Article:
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With uncertainty over Wisconsin’s mask mandate, some businesses will enforce their own rules

The Wisconsin Assembly postponed a vote on repealing the state’s mask order
Published: Jan. 28, 2021 at 5:53 PM CST
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GREEN BAY, Wis. (WBAY) - Jake’s Pizza has been around since the 1970s, although it’s changed ownership over the years.

With such a loyal following, co-owner of Jake’s Pizza Brook Sanders said it’s important customers and staff feel comfortable dining inside during a pandemic.

“We sanitize everything anybody touches, whether it’s menus, a chair, the bar, you name it,” Sanders said.

After much expectation that the Republican-controlled legislature would repeal Wisconsin’s mask mandate, the Assembly decided on Thursday not to hold a vote on the matter.

Whatever the Wisconsin Assembly ends up doing with the current mandate, customers at Jake’s will be required to wear one.

“It’s just been difficult to deal with the general public that doesn’t understand why we ask people to wear masks, because we have a business to protect, we have employees to protect, and most importantly, we have our customers,” Sanders said.

Located in downtown Green Bay, Nectar sells vegan and gluten free foods and products. While customers aren’t required to have a mask on, Brent Prechtl said he wears one when dealing with people.

“I definitely don’t think that the mandates of masks are going to help anything. I definitely believe in wearing masks in a certain situation, so I’m definitely not against that,” Prechtl, who owns Nectar, said. “But, I think people need to have a choice.”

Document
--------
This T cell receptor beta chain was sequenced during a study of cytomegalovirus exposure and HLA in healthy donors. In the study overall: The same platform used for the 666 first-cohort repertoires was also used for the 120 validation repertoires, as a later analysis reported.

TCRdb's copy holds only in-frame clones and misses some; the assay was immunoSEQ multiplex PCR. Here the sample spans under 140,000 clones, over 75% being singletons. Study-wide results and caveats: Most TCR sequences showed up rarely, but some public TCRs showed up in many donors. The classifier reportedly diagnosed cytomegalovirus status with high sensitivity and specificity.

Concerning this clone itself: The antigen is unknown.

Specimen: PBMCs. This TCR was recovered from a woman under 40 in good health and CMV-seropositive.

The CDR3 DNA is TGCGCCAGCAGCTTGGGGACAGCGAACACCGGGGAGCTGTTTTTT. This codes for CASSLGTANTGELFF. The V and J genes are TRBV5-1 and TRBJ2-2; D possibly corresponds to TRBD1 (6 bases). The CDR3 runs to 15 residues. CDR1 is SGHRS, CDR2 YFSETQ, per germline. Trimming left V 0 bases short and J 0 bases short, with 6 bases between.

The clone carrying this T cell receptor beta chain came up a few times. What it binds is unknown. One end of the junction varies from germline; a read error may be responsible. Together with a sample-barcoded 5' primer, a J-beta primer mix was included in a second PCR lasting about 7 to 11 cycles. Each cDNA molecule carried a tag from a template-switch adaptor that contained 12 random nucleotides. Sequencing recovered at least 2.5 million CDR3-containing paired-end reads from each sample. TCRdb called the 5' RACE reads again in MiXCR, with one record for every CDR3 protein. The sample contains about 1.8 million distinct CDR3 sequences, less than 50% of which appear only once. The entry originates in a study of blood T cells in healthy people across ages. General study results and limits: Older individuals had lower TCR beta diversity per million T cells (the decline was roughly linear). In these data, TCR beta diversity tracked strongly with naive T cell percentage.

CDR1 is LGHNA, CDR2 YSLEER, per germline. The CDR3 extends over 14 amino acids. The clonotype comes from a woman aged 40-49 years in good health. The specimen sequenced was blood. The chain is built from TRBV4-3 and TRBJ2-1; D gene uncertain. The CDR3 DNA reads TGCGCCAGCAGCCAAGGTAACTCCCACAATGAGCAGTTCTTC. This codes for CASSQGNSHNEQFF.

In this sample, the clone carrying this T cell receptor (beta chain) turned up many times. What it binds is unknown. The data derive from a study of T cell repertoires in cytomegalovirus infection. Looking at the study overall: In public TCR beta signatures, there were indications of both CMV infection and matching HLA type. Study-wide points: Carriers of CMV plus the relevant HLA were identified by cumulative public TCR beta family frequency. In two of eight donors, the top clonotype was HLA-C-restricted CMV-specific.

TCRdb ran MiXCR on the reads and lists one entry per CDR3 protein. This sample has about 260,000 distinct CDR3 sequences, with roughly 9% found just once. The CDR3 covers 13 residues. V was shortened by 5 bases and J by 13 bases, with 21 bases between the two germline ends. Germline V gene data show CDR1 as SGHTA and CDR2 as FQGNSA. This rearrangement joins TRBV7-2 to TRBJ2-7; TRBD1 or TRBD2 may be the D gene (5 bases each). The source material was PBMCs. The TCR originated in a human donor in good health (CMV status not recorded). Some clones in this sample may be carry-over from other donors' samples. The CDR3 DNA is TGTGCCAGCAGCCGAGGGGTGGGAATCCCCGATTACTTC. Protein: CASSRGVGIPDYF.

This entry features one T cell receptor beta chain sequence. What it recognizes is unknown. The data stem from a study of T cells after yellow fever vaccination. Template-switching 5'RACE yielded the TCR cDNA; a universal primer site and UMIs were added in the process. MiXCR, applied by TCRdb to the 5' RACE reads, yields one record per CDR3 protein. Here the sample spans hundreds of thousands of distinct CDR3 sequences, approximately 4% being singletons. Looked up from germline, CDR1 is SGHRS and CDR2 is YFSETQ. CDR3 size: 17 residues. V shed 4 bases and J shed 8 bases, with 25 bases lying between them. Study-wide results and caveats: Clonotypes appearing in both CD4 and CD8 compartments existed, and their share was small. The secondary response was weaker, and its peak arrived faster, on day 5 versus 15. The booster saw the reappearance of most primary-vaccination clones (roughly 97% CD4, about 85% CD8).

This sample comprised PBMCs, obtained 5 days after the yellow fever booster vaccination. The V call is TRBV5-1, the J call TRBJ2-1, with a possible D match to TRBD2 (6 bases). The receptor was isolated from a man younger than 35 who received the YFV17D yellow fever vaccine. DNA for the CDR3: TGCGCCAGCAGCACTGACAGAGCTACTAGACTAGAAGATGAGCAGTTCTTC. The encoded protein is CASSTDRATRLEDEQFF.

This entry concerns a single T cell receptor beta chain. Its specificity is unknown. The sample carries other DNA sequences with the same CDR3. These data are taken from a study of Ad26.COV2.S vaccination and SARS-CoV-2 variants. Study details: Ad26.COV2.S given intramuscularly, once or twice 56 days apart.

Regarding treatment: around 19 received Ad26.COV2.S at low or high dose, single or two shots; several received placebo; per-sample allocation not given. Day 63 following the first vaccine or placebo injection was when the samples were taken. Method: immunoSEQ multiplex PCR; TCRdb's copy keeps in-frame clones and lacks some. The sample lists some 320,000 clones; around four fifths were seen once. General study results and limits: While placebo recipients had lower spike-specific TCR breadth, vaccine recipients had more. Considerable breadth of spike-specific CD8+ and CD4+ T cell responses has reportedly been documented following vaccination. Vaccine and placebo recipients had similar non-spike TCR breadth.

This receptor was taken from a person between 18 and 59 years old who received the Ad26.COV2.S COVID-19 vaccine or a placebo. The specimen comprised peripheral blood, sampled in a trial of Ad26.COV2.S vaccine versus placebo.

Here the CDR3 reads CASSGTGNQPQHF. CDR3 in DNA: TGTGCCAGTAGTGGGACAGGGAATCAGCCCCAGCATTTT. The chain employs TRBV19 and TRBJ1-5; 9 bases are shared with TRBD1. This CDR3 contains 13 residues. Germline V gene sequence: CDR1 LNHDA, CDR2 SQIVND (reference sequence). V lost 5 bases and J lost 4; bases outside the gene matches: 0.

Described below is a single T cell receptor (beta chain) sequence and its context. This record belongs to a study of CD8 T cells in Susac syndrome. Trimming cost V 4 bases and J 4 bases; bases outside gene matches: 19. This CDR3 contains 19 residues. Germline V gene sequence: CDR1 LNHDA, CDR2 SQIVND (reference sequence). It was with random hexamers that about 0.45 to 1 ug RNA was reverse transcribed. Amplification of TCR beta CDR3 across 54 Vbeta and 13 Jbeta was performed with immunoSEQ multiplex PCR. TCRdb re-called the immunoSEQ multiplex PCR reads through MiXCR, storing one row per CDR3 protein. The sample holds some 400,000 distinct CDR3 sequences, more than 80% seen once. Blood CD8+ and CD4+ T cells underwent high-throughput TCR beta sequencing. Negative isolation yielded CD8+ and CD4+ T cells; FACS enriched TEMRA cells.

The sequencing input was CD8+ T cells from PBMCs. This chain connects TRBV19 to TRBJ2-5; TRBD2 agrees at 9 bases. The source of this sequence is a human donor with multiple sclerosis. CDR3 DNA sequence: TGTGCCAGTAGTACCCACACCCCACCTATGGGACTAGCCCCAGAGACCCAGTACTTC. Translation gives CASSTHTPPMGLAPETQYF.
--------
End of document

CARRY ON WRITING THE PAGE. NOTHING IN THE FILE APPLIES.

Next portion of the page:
Some customers have walked out of establishments after they were told they needed a mask, according to several businesses Action 2 News interviewed for this report.

Zambaldi Beer opened in January of 2020 and they’ve dealt with people not wanting to abide by mask wearing.

“We do offer disposable masks if people have forgotten their masks,” Abigail Malcolm said. “We’re trying to make it as easy as possible to comply with what we feel are the best safety practices.”

Abigail and David Malcolm own the brewery Zambaldi Beer, which includes a taproom. They plan to require patrons to wear face coverings unless they’re drinking or eating.

“If folks don’t feel comfortable coming in, we still offer curbside,” David Malcolm said.

There’s a concern that if the mandate is repealed, people would lose the incentive to wear a mask although Wisconsin Republicans said the point of the repeal is because Governor Tony Evers exceeded his authority.

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